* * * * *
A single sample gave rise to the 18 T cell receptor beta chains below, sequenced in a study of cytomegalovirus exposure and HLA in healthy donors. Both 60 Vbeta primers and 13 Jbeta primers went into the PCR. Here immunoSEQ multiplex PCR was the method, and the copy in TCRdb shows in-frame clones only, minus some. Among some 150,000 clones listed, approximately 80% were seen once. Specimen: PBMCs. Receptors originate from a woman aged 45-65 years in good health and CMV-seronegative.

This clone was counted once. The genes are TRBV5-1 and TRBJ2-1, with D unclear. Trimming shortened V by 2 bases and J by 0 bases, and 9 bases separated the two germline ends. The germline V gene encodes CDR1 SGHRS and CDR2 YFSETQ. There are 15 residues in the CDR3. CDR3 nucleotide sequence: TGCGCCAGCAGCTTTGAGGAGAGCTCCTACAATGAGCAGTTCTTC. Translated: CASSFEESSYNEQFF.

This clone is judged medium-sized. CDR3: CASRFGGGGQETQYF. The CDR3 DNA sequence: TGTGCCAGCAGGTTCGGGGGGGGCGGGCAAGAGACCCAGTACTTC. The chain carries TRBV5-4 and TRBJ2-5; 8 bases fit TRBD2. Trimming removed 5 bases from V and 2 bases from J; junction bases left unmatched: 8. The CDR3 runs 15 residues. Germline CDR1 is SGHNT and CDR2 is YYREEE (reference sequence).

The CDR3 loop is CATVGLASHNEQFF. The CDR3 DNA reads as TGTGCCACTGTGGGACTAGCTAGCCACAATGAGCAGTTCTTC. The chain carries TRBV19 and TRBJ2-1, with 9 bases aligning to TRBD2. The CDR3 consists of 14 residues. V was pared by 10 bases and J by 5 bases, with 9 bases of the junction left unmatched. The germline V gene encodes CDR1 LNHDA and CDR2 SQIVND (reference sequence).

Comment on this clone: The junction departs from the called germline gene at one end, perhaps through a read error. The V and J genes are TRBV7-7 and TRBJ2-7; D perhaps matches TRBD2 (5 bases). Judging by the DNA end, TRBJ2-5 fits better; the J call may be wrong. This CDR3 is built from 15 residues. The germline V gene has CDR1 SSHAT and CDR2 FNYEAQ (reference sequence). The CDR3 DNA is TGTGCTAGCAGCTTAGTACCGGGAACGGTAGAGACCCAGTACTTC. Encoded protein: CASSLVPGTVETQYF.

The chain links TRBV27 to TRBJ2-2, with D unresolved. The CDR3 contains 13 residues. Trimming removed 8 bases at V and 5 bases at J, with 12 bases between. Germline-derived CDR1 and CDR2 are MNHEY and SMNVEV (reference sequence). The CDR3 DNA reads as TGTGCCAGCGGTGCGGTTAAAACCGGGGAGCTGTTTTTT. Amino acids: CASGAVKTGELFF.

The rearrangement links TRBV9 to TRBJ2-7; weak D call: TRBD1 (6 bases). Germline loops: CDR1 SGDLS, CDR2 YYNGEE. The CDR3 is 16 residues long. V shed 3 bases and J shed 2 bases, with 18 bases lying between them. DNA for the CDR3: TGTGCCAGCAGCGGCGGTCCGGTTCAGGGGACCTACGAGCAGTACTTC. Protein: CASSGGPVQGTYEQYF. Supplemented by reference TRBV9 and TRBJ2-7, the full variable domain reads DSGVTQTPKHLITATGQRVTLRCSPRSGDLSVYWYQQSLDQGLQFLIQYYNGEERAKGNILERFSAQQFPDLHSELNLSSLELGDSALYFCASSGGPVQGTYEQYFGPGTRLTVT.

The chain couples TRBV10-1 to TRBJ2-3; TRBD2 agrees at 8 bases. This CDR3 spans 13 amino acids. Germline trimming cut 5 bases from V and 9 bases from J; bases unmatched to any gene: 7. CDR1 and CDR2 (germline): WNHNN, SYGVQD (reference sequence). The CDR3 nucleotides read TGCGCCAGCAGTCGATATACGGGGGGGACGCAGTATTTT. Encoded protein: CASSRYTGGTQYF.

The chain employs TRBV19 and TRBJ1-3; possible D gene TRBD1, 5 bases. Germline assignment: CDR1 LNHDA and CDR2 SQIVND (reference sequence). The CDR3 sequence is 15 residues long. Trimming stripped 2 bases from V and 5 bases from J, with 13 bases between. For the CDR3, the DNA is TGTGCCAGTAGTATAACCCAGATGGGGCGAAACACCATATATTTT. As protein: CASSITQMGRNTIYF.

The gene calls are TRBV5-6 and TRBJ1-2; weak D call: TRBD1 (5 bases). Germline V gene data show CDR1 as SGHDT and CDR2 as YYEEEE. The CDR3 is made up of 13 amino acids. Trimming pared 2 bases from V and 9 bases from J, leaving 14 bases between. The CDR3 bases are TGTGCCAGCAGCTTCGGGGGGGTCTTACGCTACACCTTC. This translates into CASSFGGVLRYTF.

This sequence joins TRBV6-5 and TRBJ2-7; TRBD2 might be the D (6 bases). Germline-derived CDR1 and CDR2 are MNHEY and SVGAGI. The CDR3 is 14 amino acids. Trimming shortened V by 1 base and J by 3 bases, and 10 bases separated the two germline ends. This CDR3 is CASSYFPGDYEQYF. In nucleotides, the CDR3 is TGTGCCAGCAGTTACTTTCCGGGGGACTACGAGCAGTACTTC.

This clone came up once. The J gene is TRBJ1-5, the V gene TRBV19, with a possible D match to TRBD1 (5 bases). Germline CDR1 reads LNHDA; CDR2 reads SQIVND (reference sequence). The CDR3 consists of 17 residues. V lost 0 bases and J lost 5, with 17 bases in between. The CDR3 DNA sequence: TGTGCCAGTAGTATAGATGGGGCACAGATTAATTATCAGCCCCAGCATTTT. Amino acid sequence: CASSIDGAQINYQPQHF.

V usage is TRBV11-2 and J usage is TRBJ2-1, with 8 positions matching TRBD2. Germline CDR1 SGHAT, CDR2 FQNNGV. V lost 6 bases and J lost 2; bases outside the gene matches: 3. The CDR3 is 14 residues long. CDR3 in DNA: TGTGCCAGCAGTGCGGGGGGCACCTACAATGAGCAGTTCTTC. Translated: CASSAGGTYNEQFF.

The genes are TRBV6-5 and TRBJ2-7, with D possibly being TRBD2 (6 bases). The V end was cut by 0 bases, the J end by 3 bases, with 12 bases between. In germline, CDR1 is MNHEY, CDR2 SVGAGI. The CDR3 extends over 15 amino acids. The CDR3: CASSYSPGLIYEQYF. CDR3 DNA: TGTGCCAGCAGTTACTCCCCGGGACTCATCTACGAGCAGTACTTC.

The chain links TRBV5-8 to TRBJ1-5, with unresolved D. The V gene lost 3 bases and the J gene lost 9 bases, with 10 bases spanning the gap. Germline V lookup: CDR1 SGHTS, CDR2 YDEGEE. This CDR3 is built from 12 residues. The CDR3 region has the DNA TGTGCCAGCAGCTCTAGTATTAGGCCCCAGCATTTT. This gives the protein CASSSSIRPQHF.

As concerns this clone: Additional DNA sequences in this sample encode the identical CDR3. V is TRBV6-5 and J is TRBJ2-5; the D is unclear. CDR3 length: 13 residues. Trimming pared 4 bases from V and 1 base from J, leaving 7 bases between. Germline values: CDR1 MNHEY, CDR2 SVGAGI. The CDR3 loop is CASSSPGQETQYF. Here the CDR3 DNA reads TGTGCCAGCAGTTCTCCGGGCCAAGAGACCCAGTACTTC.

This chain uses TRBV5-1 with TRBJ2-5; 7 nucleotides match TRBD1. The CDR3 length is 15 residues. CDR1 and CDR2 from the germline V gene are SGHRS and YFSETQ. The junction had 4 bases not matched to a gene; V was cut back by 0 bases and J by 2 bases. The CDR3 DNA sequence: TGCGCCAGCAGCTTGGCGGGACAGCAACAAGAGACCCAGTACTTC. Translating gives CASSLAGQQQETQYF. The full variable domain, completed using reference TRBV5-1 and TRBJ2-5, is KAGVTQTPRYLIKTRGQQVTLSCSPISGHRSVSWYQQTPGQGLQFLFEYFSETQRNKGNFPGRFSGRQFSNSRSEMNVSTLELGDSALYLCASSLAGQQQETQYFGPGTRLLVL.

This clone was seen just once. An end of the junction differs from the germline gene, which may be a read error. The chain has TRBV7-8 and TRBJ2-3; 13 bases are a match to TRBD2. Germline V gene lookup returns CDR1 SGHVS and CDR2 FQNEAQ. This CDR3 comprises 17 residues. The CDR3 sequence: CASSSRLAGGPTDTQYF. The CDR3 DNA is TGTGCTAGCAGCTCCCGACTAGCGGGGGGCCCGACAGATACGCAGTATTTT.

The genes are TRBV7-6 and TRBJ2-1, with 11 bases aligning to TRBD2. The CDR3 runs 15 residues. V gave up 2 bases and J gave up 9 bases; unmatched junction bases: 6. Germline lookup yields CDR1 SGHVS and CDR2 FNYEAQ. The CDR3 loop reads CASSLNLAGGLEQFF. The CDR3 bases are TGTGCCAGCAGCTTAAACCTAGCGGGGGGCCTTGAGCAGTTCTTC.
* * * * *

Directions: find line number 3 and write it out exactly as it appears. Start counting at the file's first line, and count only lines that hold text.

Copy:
This clone is judged medium-sized. CDR3: CASRFGGGGQETQYF. The CDR3 DNA sequence: TGTGCCAGCAGGTTCGGGGGGGGCGGGCAAGAGACCCAGTACTTC. The chain carries TRBV5-4 and TRBJ2-5; 8 bases fit TRBD2. Trimming removed 5 bases from V and 2 bases from J; junction bases left unmatched: 8. The CDR3 runs 15 residues. Germline CDR1 is SGHNT and CDR2 is YYREEE (reference sequence).